The bite-sized games in the WarioWare series never cease to amuse with their quirky ideas. Protecting cakes, noticing butterflies and swimming in synchrony are a far cry from shooting Nazis and pwning n00bs; they are ingenious and sweet, and most importantly, simple.
So simple, in fact, that Nintendo reckons YOU can make them too. In WarioWare D.I.Y., you are taught the intricacies of the developer’s toolkit, then let loose to create and export your own minigames to your friends. Ultimately, creation is what WarioWare D.I.Y. is all about, despite the bunch of pre-made content available on the cartridge.
Unlike LittleBigPlanet, which insists on hours of careful construction within a complex, multi-faceted kit, WarioWare manages to limit the scope enough to make designing your own game feel easy. All you need to do is come up with a single action (Eat Crow! Frisk Robert! Drink Turps!), and, in theory, you’re on your way.
There is one hurdle you must get through first however: the tutorial. Involving a teacher, Penny, and the typically cranky Wario, this tutorial is a rambling, button-mashing affair; and it’s mandatory. Split into three different lessons, the rules of the toolkit become relatively clear from the get-go, so by the end of the first lesson you’ll be gagging to get stuck into the game creator.
But the game won’t let you. Instead, you must listen to Wario’s constant interruptions, bemoaning his inability to understand what he’s being told. At one point he extends a jokey jaunt to the toilet and back to the point of lunacy. One can only assume Nintendo was trying to be funny, but at the 60 odd minute mark, it comes off as an awkward mixture of boring and precocious.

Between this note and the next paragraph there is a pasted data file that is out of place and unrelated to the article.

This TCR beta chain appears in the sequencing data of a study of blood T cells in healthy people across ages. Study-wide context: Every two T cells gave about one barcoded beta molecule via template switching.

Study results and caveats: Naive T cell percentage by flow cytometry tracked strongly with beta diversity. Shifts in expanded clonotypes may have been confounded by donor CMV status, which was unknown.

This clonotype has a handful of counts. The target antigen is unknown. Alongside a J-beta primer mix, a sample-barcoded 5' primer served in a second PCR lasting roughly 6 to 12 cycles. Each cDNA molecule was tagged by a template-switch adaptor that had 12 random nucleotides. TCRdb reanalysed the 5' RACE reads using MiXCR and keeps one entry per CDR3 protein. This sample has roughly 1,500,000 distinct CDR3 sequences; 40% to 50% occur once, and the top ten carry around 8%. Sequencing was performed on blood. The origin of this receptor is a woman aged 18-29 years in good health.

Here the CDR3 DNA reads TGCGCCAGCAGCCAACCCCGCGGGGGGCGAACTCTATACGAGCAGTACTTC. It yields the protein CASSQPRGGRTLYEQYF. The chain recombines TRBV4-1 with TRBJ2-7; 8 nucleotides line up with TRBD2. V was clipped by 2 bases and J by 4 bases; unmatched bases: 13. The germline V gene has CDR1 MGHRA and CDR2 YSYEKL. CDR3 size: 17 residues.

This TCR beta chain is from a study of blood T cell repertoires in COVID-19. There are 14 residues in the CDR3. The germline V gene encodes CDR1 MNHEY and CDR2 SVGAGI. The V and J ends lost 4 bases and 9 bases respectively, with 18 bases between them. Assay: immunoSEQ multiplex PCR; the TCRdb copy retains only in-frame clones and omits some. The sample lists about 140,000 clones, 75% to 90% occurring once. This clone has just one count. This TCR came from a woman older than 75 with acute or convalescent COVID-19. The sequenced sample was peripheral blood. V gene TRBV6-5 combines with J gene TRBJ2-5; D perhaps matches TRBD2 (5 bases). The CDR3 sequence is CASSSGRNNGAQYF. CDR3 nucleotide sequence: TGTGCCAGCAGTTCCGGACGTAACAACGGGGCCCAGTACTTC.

Once it’s over, things pick up. Your real tutorial begins in an unlocked Assembly Dojo, where you are offered challenges to complete simple game-building tasks yourself. Further, you can pack apart the pre-made games to see how they work, and then start exploring your own ideas based on similar models. Like LittleBigPlanet, the games on the cartridge were built entirely with the toolkit available to the player.
The actual process of making the games is broken down into different stages: art, music, AI and winning conditions. These are broken down further into simple, intuitive steps – the artwork stage evokes MS Paint, for example. If you’re not a particularly skilled composer or artist, you have the choice to import objects and tunes from existing games.
There is a limitation to your imagination: each game must be based around a stylus tap. This tightened scope encourages lateral thinking. How do you get an object to move without a D-Pad? Add a trigger with a stylus tap. What’s the winning condition of a game based around eggs? Break them with a stylus tap. Without the added complications of the D-pad and microphone, this keeps things simple, too.
Disappointingly, there’s not a hell of a lot you can do with a completed game, aside from play it yourself. There is no online hub for WarioWare D.I.Y., so you must have a friend code for someone else in order to share. This is a lengthy process if you don’t have any friends. It will be interesting to see if Nintendo creates a bigger space for user-generated games, for surely the point of making them is so you can share them? In the meantime, the fun must be found in the creating, and there’s certainly enough to be had here, particularly for those who crave a simple, streamlined way in which to express their own particular brand of quirkiness.